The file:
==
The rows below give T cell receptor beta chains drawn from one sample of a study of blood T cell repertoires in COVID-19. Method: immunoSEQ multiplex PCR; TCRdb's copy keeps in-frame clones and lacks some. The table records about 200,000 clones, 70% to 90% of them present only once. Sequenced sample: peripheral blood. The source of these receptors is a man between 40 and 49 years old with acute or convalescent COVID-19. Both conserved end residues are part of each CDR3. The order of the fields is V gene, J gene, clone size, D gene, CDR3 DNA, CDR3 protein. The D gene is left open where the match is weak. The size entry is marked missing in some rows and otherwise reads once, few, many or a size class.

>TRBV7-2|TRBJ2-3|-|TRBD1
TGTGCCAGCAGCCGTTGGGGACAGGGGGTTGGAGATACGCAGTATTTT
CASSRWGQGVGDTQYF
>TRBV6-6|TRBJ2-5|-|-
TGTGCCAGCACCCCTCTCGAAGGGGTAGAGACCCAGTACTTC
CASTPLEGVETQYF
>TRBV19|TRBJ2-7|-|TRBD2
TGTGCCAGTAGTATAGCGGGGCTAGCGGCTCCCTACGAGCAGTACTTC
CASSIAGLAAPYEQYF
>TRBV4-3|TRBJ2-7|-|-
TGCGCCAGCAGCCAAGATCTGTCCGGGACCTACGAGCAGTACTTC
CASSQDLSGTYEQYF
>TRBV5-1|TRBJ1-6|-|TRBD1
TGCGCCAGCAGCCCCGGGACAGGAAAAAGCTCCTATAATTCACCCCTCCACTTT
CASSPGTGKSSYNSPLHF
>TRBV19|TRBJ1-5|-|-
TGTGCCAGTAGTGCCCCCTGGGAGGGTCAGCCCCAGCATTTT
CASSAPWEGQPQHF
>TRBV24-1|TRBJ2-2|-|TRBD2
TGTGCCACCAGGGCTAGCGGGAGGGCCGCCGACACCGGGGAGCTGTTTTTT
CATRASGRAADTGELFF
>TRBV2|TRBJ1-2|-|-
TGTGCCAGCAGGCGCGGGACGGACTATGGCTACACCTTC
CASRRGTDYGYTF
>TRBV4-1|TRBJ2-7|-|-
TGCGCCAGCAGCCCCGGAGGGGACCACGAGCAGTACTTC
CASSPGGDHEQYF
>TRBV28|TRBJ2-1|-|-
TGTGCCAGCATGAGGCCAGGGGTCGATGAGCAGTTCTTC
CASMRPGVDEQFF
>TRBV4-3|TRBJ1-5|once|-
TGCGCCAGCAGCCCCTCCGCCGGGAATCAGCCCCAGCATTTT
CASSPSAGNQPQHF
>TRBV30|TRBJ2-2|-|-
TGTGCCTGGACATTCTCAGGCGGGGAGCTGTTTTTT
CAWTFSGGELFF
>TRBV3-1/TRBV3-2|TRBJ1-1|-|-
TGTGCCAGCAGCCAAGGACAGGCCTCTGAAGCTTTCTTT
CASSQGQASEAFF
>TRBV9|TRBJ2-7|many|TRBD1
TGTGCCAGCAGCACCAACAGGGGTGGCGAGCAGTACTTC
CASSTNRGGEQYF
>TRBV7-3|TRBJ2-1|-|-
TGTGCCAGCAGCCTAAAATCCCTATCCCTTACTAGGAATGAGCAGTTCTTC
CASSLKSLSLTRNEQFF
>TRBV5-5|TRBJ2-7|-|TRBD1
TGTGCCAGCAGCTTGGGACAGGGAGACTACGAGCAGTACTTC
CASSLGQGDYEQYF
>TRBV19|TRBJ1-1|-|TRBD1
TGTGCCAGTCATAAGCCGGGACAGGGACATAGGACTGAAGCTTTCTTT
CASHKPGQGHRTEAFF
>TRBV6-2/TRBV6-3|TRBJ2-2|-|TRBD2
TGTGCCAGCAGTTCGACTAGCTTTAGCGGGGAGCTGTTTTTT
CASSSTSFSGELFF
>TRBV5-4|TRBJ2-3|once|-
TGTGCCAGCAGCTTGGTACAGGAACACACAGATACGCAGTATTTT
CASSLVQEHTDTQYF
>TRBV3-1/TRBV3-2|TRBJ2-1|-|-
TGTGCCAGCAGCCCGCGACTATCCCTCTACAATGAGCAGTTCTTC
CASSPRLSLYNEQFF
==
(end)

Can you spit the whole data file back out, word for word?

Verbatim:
The rows below give T cell receptor beta chains drawn from one sample of a study of blood T cell repertoires in COVID-19. Method: immunoSEQ multiplex PCR; TCRdb's copy keeps in-frame clones and lacks some. The table records about 200,000 clones, 70% to 90% of them present only once. Sequenced sample: peripheral blood. The source of these receptors is a man between 40 and 49 years old with acute or convalescent COVID-19. Both conserved end residues are part of each CDR3. The order of the fields is V gene, J gene, clone size, D gene, CDR3 DNA, CDR3 protein. The D gene is left open where the match is weak. The size entry is marked missing in some rows and otherwise reads once, few, many or a size class.

>TRBV7-2|TRBJ2-3|-|TRBD1
TGTGCCAGCAGCCGTTGGGGACAGGGGGTTGGAGATACGCAGTATTTT
CASSRWGQGVGDTQYF
>TRBV6-6|TRBJ2-5|-|-
TGTGCCAGCACCCCTCTCGAAGGGGTAGAGACCCAGTACTTC
CASTPLEGVETQYF
>TRBV19|TRBJ2-7|-|TRBD2
TGTGCCAGTAGTATAGCGGGGCTAGCGGCTCCCTACGAGCAGTACTTC
CASSIAGLAAPYEQYF
>TRBV4-3|TRBJ2-7|-|-
TGCGCCAGCAGCCAAGATCTGTCCGGGACCTACGAGCAGTACTTC
CASSQDLSGTYEQYF
>TRBV5-1|TRBJ1-6|-|TRBD1
TGCGCCAGCAGCCCCGGGACAGGAAAAAGCTCCTATAATTCACCCCTCCACTTT
CASSPGTGKSSYNSPLHF
>TRBV19|TRBJ1-5|-|-
TGTGCCAGTAGTGCCCCCTGGGAGGGTCAGCCCCAGCATTTT
CASSAPWEGQPQHF
>TRBV24-1|TRBJ2-2|-|TRBD2
TGTGCCACCAGGGCTAGCGGGAGGGCCGCCGACACCGGGGAGCTGTTTTTT
CATRASGRAADTGELFF
>TRBV2|TRBJ1-2|-|-
TGTGCCAGCAGGCGCGGGACGGACTATGGCTACACCTTC
CASRRGTDYGYTF
>TRBV4-1|TRBJ2-7|-|-
TGCGCCAGCAGCCCCGGAGGGGACCACGAGCAGTACTTC
CASSPGGDHEQYF
>TRBV28|TRBJ2-1|-|-
TGTGCCAGCATGAGGCCAGGGGTCGATGAGCAGTTCTTC
CASMRPGVDEQFF
>TRBV4-3|TRBJ1-5|once|-
TGCGCCAGCAGCCCCTCCGCCGGGAATCAGCCCCAGCATTTT
CASSPSAGNQPQHF
>TRBV30|TRBJ2-2|-|-
TGTGCCTGGACATTCTCAGGCGGGGAGCTGTTTTTT
CAWTFSGGELFF
>TRBV3-1/TRBV3-2|TRBJ1-1|-|-
TGTGCCAGCAGCCAAGGACAGGCCTCTGAAGCTTTCTTT
CASSQGQASEAFF
>TRBV9|TRBJ2-7|many|TRBD1
TGTGCCAGCAGCACCAACAGGGGTGGCGAGCAGTACTTC
CASSTNRGGEQYF
>TRBV7-3|TRBJ2-1|-|-
TGTGCCAGCAGCCTAAAATCCCTATCCCTTACTAGGAATGAGCAGTTCTTC
CASSLKSLSLTRNEQFF
>TRBV5-5|TRBJ2-7|-|TRBD1
TGTGCCAGCAGCTTGGGACAGGGAGACTACGAGCAGTACTTC
CASSLGQGDYEQYF
>TRBV19|TRBJ1-1|-|TRBD1
TGTGCCAGTCATAAGCCGGGACAGGGACATAGGACTGAAGCTTTCTTT
CASHKPGQGHRTEAFF
>TRBV6-2/TRBV6-3|TRBJ2-2|-|TRBD2
TGTGCCAGCAGTTCGACTAGCTTTAGCGGGGAGCTGTTTTTT
CASSSTSFSGELFF
>TRBV5-4|TRBJ2-3|once|-
TGTGCCAGCAGCTTGGTACAGGAACACACAGATACGCAGTATTTT
CASSLVQEHTDTQYF
>TRBV3-1/TRBV3-2|TRBJ2-1|-|-
TGTGCCAGCAGCCCGCGACTATCCCTCTACAATGAGCAGTTCTTC
CASSPRLSLYNEQFF